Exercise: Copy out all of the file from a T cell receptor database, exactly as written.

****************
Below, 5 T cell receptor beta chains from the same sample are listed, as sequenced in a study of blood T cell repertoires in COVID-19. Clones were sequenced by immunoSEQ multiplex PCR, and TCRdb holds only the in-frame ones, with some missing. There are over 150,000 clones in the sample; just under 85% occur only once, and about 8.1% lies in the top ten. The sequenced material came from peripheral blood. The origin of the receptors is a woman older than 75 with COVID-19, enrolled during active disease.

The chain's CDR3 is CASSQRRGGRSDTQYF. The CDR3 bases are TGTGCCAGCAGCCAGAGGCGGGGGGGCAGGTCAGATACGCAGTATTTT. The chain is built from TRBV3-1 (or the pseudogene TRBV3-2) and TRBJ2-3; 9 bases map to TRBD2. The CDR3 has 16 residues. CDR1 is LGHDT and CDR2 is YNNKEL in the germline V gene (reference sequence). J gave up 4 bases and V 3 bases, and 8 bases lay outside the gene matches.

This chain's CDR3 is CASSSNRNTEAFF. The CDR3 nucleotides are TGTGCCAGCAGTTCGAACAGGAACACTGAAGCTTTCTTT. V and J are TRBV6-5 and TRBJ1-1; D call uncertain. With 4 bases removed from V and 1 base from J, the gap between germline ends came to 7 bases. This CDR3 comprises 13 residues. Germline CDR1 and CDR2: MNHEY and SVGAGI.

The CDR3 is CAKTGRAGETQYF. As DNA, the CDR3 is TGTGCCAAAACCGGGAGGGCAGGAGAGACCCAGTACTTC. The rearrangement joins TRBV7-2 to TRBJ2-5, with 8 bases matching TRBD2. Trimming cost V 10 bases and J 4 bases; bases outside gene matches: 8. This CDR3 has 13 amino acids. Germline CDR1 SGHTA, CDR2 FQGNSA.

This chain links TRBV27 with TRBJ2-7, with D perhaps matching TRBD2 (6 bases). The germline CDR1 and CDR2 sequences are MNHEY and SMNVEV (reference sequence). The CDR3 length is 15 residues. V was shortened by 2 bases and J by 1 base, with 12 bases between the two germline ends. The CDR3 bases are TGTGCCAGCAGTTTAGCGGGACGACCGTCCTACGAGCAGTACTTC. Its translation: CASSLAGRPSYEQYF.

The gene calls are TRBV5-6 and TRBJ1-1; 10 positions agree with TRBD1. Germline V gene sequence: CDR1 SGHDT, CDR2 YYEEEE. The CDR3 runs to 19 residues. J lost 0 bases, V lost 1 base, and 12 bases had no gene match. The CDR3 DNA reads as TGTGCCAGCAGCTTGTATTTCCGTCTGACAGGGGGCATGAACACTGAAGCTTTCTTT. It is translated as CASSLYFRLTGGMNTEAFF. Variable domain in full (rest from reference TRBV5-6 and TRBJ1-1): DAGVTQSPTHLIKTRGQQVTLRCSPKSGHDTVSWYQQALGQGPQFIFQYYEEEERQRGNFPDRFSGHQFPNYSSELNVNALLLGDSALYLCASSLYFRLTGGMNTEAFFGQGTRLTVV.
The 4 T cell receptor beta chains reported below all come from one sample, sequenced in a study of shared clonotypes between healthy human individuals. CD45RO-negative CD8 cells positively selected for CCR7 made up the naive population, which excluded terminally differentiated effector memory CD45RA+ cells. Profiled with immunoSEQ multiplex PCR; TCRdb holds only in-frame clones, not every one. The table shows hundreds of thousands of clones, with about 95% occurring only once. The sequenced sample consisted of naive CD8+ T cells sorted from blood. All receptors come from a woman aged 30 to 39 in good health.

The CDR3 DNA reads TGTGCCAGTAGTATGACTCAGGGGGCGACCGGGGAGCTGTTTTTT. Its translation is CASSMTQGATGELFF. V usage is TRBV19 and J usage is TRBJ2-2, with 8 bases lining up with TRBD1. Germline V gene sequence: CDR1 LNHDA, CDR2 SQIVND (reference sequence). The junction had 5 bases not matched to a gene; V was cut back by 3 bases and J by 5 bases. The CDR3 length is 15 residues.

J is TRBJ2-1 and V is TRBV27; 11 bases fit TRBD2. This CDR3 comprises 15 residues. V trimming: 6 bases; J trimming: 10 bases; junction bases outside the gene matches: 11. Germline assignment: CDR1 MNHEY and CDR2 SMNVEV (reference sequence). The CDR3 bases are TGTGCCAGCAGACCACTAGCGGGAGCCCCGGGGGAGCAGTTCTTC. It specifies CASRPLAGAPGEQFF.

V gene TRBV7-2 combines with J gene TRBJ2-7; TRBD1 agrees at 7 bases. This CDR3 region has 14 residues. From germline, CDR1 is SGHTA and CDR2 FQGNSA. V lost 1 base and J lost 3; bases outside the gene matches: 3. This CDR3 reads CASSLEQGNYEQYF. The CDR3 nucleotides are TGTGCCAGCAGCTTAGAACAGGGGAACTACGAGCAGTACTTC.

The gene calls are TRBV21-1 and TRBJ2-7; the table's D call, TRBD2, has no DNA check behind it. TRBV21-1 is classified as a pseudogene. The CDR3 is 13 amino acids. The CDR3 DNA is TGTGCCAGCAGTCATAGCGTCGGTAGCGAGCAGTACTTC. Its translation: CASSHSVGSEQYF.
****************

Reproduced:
Below, 5 T cell receptor beta chains from the same sample are listed, as sequenced in a study of blood T cell repertoires in COVID-19. Clones were sequenced by immunoSEQ multiplex PCR, and TCRdb holds only the in-frame ones, with some missing. There are over 150,000 clones in the sample; just under 85% occur only once, and about 8.1% lies in the top ten. The sequenced material came from peripheral blood. The origin of the receptors is a woman older than 75 with COVID-19, enrolled during active disease.

The chain's CDR3 is CASSQRRGGRSDTQYF. The CDR3 bases are TGTGCCAGCAGCCAGAGGCGGGGGGGCAGGTCAGATACGCAGTATTTT. The chain is built from TRBV3-1 (or the pseudogene TRBV3-2) and TRBJ2-3; 9 bases map to TRBD2. The CDR3 has 16 residues. CDR1 is LGHDT and CDR2 is YNNKEL in the germline V gene (reference sequence). J gave up 4 bases and V 3 bases, and 8 bases lay outside the gene matches.

This chain's CDR3 is CASSSNRNTEAFF. The CDR3 nucleotides are TGTGCCAGCAGTTCGAACAGGAACACTGAAGCTTTCTTT. V and J are TRBV6-5 and TRBJ1-1; D call uncertain. With 4 bases removed from V and 1 base from J, the gap between germline ends came to 7 bases. This CDR3 comprises 13 residues. Germline CDR1 and CDR2: MNHEY and SVGAGI.

The CDR3 is CAKTGRAGETQYF. As DNA, the CDR3 is TGTGCCAAAACCGGGAGGGCAGGAGAGACCCAGTACTTC. The rearrangement joins TRBV7-2 to TRBJ2-5, with 8 bases matching TRBD2. Trimming cost V 10 bases and J 4 bases; bases outside gene matches: 8. This CDR3 has 13 amino acids. Germline CDR1 SGHTA, CDR2 FQGNSA.

This chain links TRBV27 with TRBJ2-7, with D perhaps matching TRBD2 (6 bases). The germline CDR1 and CDR2 sequences are MNHEY and SMNVEV (reference sequence). The CDR3 length is 15 residues. V was shortened by 2 bases and J by 1 base, with 12 bases between the two germline ends. The CDR3 bases are TGTGCCAGCAGTTTAGCGGGACGACCGTCCTACGAGCAGTACTTC. Its translation: CASSLAGRPSYEQYF.

The gene calls are TRBV5-6 and TRBJ1-1; 10 positions agree with TRBD1. Germline V gene sequence: CDR1 SGHDT, CDR2 YYEEEE. The CDR3 runs to 19 residues. J lost 0 bases, V lost 1 base, and 12 bases had no gene match. The CDR3 DNA reads as TGTGCCAGCAGCTTGTATTTCCGTCTGACAGGGGGCATGAACACTGAAGCTTTCTTT. It is translated as CASSLYFRLTGGMNTEAFF. Variable domain in full (rest from reference TRBV5-6 and TRBJ1-1): DAGVTQSPTHLIKTRGQQVTLRCSPKSGHDTVSWYQQALGQGPQFIFQYYEEEERQRGNFPDRFSGHQFPNYSSELNVNALLLGDSALYLCASSLYFRLTGGMNTEAFFGQGTRLTVV.
The 4 T cell receptor beta chains reported below all come from one sample, sequenced in a study of shared clonotypes between healthy human individuals. CD45RO-negative CD8 cells positively selected for CCR7 made up the naive population, which excluded terminally differentiated effector memory CD45RA+ cells. Profiled with immunoSEQ multiplex PCR; TCRdb holds only in-frame clones, not every one. The table shows hundreds of thousands of clones, with about 95% occurring only once. The sequenced sample consisted of naive CD8+ T cells sorted from blood. All receptors come from a woman aged 30 to 39 in good health.

The CDR3 DNA reads TGTGCCAGTAGTATGACTCAGGGGGCGACCGGGGAGCTGTTTTTT. Its translation is CASSMTQGATGELFF. V usage is TRBV19 and J usage is TRBJ2-2, with 8 bases lining up with TRBD1. Germline V gene sequence: CDR1 LNHDA, CDR2 SQIVND (reference sequence). The junction had 5 bases not matched to a gene; V was cut back by 3 bases and J by 5 bases. The CDR3 length is 15 residues.

J is TRBJ2-1 and V is TRBV27; 11 bases fit TRBD2. This CDR3 comprises 15 residues. V trimming: 6 bases; J trimming: 10 bases; junction bases outside the gene matches: 11. Germline assignment: CDR1 MNHEY and CDR2 SMNVEV (reference sequence). The CDR3 bases are TGTGCCAGCAGACCACTAGCGGGAGCCCCGGGGGAGCAGTTCTTC. It specifies CASRPLAGAPGEQFF.

V gene TRBV7-2 combines with J gene TRBJ2-7; TRBD1 agrees at 7 bases. This CDR3 region has 14 residues. From germline, CDR1 is SGHTA and CDR2 FQGNSA. V lost 1 base and J lost 3; bases outside the gene matches: 3. This CDR3 reads CASSLEQGNYEQYF. The CDR3 nucleotides are TGTGCCAGCAGCTTAGAACAGGGGAACTACGAGCAGTACTTC.

The gene calls are TRBV21-1 and TRBJ2-7; the table's D call, TRBD2, has no DNA check behind it. TRBV21-1 is classified as a pseudogene. The CDR3 is 13 amino acids. The CDR3 DNA is TGTGCCAGCAGTCATAGCGTCGGTAGCGAGCAGTACTTC. Its translation: CASSHSVGSEQYF.